- OPHI researchers co-author World Bank book on measuring poverty and inequality
- OPHI Research Assistant wins Vice-Chancellor’s Civic Award
- Southern NGOs call on High Level Panel to recognise that poverty is multidimensional
- Bill Gates blog on measuring growth mentions MPI
- Register now for NCRM training course on multidimensional poverty
- OPHI blog on measuring development post-2015 posted in Spanish
- Journal of Economic Inequality publishes paper by OPHI’s Suman Seth
- OPHI researcher takes part in Voice of Russia discussion on poverty
- Paper on freedoms and capabilities wins the NGO Human Welfare Prize
- Jean Drèze calls for regular surveys to be conducted in India
- OPHI’s John Hammock appears on the front page of El País
- OPHI special issue of Social Indicators Research published in full
- Alkire speaks on Sustainable Development Goals and MPI
- Colombia’s President announces fall in multidimensional poverty
- Alkire takes part in OECD’s Global Forum for Development
- OPHI seeking Project Assistant
- OPHI’s Ballon provides technical support in development of HANCI
- March e-Update – Catch up on all the latest news from OPHI
- OPHI input to UNICEF multidimensional child poverty measurement training
- Hammock promotes OPHI’s multidimensional approach in Latin America
OPHI researchers co-author World Bank book on measuring poverty and inequality
The World Bank has published a book co-authored by OPHI Researcher Suman Seth and Research Associate James Foster with the Bank’s Michael Lokshin and Zurab Sajaia, titled ‘A Unified Approach to Measuring Poverty and Inequality: Theory and Practice‘.
Part of the World Bank training series, the book is an introduction to the theory and practice of measuring poverty and inequality. It’s also a user’s guide for analyzing income or consumption distribution for any standard household dataset using the World Bank’s ADePT software, which was created by the poverty team of the World Bank’s Development Research Group, Development Economics.
Lokshin is Lead Economist in the Development Research Group, which also includes Sajaia. Foster is Professor of Economics and International Affairs at The Elliott School of International Affairs at The George Washington University.
The approach taken in the book considers income standards as building blocks for basic measurement, then uses them to construct inequality and poverty measures. This unified approach provides advantages in interpreting and contrasting the measures and in understanding the way measures vary over time and space.
Of interest to teachers and students as well as to policy practitioners, ‘A Unified Approach to Measuring Poverty and Inequality’ aims to empower researchers to plumb greater depths in searching for regularity in larger and larger datasets.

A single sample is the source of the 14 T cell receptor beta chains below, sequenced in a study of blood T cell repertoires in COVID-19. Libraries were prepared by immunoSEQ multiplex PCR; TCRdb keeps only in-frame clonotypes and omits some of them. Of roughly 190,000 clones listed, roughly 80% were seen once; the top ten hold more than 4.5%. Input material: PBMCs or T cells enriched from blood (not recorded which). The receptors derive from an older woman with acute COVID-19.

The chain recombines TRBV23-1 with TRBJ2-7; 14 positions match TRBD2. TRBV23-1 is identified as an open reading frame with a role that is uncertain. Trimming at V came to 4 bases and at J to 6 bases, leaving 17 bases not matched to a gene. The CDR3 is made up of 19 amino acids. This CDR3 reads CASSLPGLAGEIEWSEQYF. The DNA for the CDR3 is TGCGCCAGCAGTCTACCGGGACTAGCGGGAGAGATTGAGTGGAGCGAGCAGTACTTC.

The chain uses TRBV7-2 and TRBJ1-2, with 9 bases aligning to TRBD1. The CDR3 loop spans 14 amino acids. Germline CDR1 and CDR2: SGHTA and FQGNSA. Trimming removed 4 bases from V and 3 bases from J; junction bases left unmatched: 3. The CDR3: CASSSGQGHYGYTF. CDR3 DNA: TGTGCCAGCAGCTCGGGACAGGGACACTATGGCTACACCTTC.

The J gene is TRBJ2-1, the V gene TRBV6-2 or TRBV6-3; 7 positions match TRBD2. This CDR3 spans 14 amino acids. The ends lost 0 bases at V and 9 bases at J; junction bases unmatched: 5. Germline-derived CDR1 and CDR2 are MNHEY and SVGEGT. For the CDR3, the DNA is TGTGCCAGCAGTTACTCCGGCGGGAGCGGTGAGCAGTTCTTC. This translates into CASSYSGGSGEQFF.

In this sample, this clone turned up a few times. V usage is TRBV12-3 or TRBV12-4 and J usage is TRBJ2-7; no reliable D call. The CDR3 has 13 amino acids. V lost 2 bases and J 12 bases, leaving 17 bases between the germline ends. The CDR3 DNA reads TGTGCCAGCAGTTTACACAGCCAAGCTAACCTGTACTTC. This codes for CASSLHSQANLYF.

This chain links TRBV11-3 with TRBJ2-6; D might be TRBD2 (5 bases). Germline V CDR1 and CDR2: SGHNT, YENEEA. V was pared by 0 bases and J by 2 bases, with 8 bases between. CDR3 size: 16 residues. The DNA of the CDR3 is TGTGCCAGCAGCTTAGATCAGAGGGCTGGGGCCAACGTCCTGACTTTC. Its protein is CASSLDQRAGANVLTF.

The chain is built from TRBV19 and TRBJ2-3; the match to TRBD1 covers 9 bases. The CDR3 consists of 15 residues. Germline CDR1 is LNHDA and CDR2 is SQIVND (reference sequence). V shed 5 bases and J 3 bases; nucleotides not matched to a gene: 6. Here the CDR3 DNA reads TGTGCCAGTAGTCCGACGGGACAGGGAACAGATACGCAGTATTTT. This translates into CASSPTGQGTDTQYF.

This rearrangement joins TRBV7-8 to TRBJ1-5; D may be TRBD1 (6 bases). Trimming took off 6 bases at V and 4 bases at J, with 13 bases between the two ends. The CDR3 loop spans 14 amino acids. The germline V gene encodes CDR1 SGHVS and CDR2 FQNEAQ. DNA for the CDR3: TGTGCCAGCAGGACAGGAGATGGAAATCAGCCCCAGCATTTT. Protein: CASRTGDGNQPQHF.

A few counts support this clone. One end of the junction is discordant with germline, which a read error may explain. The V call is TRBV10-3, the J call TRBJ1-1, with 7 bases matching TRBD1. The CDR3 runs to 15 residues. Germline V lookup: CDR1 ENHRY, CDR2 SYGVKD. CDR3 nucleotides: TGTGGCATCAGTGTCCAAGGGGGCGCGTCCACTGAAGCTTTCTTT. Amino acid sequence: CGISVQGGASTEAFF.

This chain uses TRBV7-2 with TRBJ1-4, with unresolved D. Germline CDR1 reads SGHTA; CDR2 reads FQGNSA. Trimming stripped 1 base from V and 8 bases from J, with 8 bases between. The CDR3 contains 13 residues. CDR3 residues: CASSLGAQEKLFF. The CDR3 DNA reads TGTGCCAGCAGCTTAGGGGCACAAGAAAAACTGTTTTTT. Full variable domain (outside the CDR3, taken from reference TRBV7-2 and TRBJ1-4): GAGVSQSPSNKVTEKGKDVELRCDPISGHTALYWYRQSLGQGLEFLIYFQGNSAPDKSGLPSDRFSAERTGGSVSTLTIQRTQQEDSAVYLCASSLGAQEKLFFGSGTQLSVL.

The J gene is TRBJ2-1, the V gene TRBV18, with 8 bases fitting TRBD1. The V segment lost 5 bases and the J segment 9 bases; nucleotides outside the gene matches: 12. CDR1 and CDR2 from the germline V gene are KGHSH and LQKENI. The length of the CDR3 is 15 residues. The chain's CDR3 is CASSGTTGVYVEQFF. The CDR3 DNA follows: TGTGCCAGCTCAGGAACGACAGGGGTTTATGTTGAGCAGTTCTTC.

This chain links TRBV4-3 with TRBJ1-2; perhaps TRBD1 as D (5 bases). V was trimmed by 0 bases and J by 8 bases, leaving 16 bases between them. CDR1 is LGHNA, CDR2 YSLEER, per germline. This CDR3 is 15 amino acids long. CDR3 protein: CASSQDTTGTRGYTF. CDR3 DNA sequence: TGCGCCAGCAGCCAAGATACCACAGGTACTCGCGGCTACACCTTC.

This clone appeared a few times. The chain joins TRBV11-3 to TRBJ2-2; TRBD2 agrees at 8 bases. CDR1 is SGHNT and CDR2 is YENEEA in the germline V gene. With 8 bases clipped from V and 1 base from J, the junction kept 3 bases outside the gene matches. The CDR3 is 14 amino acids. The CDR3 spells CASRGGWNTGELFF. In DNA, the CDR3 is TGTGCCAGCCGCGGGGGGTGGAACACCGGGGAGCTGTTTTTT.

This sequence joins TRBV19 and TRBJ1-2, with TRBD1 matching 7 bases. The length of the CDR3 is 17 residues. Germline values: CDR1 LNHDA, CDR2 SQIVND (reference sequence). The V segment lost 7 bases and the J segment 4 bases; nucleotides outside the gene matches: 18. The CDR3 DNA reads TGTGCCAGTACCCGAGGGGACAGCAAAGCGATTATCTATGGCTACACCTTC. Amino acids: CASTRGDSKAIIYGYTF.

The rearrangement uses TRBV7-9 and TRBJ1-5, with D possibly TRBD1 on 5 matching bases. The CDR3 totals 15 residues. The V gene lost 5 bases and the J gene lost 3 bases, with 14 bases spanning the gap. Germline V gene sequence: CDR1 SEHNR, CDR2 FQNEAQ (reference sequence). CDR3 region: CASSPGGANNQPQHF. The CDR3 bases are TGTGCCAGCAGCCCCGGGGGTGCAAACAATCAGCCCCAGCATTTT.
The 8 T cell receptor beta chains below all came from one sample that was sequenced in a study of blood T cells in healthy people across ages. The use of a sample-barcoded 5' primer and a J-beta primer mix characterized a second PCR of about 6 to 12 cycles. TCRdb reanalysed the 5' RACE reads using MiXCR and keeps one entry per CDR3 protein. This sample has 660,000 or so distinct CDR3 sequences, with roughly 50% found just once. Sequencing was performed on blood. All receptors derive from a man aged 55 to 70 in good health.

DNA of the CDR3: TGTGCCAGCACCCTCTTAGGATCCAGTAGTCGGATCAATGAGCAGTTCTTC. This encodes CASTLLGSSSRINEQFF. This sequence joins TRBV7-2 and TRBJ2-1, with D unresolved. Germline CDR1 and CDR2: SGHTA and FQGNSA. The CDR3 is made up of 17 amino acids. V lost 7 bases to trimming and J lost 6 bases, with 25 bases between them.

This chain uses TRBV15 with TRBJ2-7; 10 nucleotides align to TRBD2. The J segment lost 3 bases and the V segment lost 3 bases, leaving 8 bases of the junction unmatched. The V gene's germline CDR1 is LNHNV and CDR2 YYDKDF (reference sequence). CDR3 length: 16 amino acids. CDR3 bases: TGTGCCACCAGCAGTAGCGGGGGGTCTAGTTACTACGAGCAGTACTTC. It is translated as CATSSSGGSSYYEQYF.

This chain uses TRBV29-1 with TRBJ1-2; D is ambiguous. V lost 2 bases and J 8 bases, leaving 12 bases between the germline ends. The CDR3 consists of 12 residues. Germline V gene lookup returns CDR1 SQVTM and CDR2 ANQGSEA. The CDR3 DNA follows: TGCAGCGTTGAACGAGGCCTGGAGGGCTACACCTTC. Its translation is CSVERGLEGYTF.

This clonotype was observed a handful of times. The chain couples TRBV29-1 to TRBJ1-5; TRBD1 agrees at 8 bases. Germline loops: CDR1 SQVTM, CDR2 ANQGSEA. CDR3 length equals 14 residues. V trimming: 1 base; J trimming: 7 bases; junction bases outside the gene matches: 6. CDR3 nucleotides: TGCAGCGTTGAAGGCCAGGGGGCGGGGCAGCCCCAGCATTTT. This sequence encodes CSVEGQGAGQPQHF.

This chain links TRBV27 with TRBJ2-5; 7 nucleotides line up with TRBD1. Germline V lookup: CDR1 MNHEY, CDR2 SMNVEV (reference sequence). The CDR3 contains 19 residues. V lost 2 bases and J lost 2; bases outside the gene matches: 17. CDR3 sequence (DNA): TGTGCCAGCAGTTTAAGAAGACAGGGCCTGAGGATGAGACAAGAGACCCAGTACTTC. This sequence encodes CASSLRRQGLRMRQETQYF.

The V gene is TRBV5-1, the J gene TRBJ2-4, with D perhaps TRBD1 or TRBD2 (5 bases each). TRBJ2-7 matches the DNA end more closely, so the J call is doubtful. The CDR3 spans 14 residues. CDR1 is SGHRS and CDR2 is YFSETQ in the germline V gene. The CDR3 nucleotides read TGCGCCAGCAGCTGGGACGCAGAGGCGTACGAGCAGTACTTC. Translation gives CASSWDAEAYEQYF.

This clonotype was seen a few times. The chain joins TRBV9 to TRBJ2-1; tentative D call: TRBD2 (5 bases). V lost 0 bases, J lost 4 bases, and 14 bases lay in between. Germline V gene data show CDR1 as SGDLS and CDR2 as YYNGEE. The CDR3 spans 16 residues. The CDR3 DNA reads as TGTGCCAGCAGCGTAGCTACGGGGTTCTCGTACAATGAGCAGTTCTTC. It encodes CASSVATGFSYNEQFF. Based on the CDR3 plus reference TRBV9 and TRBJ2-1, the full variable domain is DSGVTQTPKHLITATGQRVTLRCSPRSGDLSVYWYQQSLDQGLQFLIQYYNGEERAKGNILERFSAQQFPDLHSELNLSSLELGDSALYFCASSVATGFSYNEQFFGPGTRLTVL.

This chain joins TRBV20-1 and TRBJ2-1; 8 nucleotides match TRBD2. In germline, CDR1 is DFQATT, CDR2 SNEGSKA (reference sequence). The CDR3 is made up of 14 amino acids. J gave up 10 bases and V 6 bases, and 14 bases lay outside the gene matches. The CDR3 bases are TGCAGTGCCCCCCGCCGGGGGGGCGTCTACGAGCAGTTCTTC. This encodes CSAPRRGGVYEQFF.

You can find out more about the book here.
OPHI Research Assistant wins Vice-Chancellor’s Civic Award
OPHI Research Assistant Elise Klein has won a Vice-Chancellor’s Civic Award for her work with the Mali Initiative, which engages with local communities to implement projects that originate from the aspirations of community members and are driven by their agency.
Klein, a PhD candidate in Development Studies at the Oxford Department for International Development (ODID), co-founded the Mali Initiative in 2004. Since then the Initiative has implemented projects including schools, agricultural projects, community health centres, start-up funds for young social entrepreneurs, and micro-credit organisations for women. Since the conflict erupted in the north of Mali, the Mali Initiative has focused on providing humanitarian support in the M’bera refugee camp and other locations, where it has set up temporary schools for refugees.
The Mali Initiative describes itself as ‘a catalyst for change’, and states: ‘Our Mission is to ignite and enable the aspirations of local Malian visionaries and, through friendship and equal partnership, help them turn their dreams for their communities into reality.’
The Oxford University Vice-Chancellor’s Civic Awards are granted every year to students who show exceptional achievement in and commitment to creating positive social change. The Awards celebrate and recognise the efforts made by students to have a positive impact in their local and global community.
Klein, whose PhD is on conceptualisations of agency in Mali, will receive the award at Enceania, the annual ceremony at which Oxford University presents its honorary degrees.
Southern NGOs call on High Level Panel to recognise that poverty is multidimensional
A recognition of the fact that poverty is multidimensional is top of the list of concerns sent by a group of Southern NGOs to the High Level Panel advising the UN on the content of a post-2015 development agenda.
The panel is meeting in New York on 15 May to finalise its recommendations, which will be presented to UN Secretary-General Ban Ki-moon on 30 May and made public on 31 May.
In an open letter, which has already been signed by well over 100 organisations, the NGOs call on the High Level Panel to ensure that their report includes six critical concerns.